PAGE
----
Is cheaper clean energy sustainable?

India is presently undertaking the world’s largest renewable energy expansion programme and therefore is poised for an energy transition from conventional to renewable-based system with the opening of new business and employment opportunities. This has resulted in a significant fall in solar and wind tariff.

Focusing on better forecasting-scheduling systems, strengthening transmission capacities, promotion of e-vehicles, hybridising solar-wind etc. may be the country’s prime agenda now. However, issues relating to sustainability of solar and wind project should not be overlooked as they are directly associated with the developers’ interests.

The solar tariff discovered on account of reverse auction process has fallen to a record low. Despite the continuous downtrend, the tariff of Rs 2.65/kWh in the latest 500 MW auction in Gujarat represents a slight increase on the Rs 2.44/kWh tariff discovered in the Bhadla Rajasthan bid. The underlying reasons for this — such as Gujarat having less intense solar radiation than Rajasthan, and the developers in the former case having to acquire land on their own — may find some merit.

However, evidence of the rise in module price in China in the past few months, since the Bhadla auction, has also contributed to a rise in tariff, which may put solar power project at risk. Given that module costs account for nearly 60-70% of project’s total cost, even a slight upsurge in the module price triggers sustainability concerns for solar projects that were bided at aggressively low tariff and are in the commissioning stage.

According to some analysts, the record low tariff of Rs 2.44/kWh at Bhadla was estimated assuming the module price will fall to around 23 cents per watt. It was around 32 cents per watt at the time. Also, the government move with regard to ‘antidumping’ investigation, in order to protect the business interests of domestic module manufacturers, would be detrimental to assessing the sustainability of solar PV projects.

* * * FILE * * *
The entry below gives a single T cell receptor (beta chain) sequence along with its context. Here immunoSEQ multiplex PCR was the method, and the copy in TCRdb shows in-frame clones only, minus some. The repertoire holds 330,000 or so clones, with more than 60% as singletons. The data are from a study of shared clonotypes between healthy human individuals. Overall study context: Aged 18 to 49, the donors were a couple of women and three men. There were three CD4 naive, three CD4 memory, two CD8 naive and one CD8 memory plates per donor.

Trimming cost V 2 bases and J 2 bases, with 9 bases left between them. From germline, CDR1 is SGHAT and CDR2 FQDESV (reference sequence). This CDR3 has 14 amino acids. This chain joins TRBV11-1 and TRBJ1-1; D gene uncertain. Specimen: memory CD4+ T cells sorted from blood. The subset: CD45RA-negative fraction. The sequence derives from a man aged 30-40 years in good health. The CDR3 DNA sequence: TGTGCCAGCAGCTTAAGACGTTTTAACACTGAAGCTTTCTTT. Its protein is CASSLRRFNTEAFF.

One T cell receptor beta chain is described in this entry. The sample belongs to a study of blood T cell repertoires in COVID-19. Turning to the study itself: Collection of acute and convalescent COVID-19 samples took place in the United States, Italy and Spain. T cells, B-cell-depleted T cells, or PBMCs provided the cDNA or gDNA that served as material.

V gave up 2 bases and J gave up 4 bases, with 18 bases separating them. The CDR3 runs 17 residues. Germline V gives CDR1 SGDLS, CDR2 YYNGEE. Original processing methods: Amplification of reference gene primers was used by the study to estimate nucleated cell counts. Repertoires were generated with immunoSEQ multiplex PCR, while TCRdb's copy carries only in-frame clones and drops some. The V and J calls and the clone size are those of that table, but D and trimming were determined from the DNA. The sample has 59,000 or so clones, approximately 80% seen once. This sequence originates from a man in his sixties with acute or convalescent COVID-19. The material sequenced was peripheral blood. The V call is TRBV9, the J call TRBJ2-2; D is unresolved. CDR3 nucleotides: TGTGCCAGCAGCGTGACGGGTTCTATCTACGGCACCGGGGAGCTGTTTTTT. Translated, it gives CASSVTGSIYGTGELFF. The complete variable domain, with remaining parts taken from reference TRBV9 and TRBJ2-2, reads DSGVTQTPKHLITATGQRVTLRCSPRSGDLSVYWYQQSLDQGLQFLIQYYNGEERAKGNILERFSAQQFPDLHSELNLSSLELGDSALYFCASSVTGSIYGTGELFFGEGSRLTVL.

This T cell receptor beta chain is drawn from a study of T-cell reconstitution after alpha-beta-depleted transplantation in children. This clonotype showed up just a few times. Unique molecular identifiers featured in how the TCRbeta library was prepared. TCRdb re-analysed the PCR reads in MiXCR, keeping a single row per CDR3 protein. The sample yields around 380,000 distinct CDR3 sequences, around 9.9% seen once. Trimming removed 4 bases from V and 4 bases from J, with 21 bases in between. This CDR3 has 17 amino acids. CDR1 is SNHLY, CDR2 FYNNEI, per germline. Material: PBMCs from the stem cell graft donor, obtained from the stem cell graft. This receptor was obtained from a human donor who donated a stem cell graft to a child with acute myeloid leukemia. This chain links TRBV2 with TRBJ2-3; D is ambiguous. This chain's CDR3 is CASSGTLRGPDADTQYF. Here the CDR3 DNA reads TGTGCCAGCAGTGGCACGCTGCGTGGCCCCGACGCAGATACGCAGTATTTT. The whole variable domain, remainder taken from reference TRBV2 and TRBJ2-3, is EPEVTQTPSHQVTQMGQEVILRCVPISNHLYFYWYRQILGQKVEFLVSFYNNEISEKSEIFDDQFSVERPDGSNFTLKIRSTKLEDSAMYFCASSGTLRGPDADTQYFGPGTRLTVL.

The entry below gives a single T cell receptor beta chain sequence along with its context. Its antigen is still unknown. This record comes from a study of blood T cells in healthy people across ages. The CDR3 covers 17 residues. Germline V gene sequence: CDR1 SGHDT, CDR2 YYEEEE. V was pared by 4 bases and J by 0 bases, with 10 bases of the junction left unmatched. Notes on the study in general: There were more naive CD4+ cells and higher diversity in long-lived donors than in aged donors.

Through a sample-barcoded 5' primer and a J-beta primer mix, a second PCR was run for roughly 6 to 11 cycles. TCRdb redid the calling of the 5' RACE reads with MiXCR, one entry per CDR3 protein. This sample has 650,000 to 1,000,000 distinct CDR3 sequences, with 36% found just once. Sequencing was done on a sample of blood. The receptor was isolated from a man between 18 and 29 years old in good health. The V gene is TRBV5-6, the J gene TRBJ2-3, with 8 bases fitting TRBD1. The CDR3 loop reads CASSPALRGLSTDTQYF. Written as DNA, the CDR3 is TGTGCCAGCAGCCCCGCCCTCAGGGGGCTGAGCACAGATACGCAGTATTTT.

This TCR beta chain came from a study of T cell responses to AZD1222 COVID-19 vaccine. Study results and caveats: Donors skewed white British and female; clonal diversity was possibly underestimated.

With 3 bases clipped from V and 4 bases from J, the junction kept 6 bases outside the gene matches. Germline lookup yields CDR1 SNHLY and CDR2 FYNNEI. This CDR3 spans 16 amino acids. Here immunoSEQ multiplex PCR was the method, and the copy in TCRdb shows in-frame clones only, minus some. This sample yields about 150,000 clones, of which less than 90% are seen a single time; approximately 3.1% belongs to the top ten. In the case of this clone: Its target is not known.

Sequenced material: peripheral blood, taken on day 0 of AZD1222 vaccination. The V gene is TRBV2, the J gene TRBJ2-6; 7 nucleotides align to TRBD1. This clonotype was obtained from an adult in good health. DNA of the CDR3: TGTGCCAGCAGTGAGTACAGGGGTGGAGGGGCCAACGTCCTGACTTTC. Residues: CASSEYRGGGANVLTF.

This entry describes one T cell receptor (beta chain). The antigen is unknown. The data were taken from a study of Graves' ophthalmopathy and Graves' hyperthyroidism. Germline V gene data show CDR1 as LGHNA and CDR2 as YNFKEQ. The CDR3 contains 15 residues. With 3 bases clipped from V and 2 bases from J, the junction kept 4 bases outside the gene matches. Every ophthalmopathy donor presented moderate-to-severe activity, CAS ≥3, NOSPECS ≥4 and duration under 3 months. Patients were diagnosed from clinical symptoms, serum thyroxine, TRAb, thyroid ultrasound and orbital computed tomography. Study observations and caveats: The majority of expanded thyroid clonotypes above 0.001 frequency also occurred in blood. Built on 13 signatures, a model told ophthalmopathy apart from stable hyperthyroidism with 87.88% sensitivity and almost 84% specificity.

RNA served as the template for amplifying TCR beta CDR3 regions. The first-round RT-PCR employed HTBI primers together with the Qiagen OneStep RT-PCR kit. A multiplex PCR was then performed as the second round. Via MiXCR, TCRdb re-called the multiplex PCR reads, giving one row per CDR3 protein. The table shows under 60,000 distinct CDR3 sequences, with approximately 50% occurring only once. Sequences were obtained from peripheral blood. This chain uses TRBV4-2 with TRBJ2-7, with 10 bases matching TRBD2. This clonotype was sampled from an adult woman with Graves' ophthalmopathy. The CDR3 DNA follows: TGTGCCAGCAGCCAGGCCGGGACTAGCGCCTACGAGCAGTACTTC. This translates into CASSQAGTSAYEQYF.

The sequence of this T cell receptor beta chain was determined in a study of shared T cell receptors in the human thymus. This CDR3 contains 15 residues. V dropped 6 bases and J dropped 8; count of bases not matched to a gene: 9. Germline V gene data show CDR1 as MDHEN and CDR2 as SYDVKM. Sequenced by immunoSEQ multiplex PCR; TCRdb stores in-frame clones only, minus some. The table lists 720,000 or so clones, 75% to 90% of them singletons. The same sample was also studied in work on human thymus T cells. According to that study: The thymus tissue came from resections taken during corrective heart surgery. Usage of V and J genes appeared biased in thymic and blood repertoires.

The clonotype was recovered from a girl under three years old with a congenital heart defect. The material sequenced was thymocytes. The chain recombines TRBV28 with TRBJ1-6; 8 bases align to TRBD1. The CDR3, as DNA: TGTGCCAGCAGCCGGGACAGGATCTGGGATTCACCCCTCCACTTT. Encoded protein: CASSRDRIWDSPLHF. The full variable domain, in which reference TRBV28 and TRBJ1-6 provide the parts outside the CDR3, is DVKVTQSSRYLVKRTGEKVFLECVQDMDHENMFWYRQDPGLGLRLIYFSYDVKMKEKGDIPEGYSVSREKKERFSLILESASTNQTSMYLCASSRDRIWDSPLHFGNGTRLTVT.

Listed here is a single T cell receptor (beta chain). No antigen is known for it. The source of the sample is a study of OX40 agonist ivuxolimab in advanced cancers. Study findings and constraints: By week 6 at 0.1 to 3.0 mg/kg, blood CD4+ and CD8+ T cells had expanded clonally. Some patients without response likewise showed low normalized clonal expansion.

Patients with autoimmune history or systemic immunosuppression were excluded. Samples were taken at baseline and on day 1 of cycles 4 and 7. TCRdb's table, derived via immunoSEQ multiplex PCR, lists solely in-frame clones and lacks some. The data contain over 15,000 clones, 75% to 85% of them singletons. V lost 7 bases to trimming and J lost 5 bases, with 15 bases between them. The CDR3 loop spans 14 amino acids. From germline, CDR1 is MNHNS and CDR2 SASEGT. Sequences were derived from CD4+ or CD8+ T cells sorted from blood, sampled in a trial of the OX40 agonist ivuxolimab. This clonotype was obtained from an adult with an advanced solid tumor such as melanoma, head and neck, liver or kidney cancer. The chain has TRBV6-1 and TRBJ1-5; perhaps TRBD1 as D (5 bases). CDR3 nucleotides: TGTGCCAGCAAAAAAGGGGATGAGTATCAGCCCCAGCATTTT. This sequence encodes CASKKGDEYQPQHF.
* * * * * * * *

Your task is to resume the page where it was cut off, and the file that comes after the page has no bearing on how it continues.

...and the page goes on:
The reverse auction method has resulted in the discovery of extremely competitive low solar tariffs, much lower than the CERC determined levellised tariff. Off late, however, there have been concerns that some of the winning bids may not be tenable. State and Central government subsidies and programmes, in facilitating solar parks, infrastructure, waiving-off several charges etc., along with accessibility of low-cost foreign funds have assisted remarkably in a sharp decline in tariff. The solar developers and investors, being engaged in price wars, will eventually disrupt their profit margins and therefore question the project viability in the long-term.

While feed-in-tariffs have been the norm for wind projects, the Central government has also initiated competitive bidding for wind, which has resulted in the discovery of tariff as low as Rs.3.42/kWh which further fell to Rs.2.64/kWh in the subsequent bid. The wind industries have been resisting, fearing that competition-driven price discovery would erode their profit margin.

Furthermore, some states, such as Karnataka, recently reduced feed-in-tariff of wind from Rs.4.50/kWh to Rs.3.74/kWh, which many project developers believe is unfavourable. While India installed 5.4 GW of wind in 2016-17 and 3.4 GW in 2015-16, a record high exceeding even their respective year target, the concern of the wind developers needs to be addressed seriously because it added only around 0.25 GW in the first quarter of the current year (2017-18).

There have been instances wherein power discoms have stopped signing PPAs for wind projects agreed upon earlier when the tariffs were higher (Rs 4-6 per kWh). States even went
for buying cheaper spot power from the exchanges, prompting the renewable developer to back down their generation. In addition, delay of six to nine months has become the norm in making payments to the wind developers, posing them operational and financial risks.

While the Center has fixed an ambitious target of 175 GW of renewables by 2022, the growth of renewables is not uniform across the states, which further are marked by weaker enforcement of RPO obligations. While grid-connected solar PV projects have gained some attention, there is slow progress on solar-rooftop. Having a target of 40 GW rooftop solar by 2022 with just around 2 GW of installation at present clearly indicates that the developers still do not find major interest in the solar-roof-top business.

Given that the renewable technology is still in evolution stage, further developments and growth in the segment are likely to make clean energy cheaper and thereby further reduce tariff. The falling tariffs should be welcomed, but it remains to be seen if developers can deliver on those grounds on a sustainable basis.

(The writer is a research associate, TERI)

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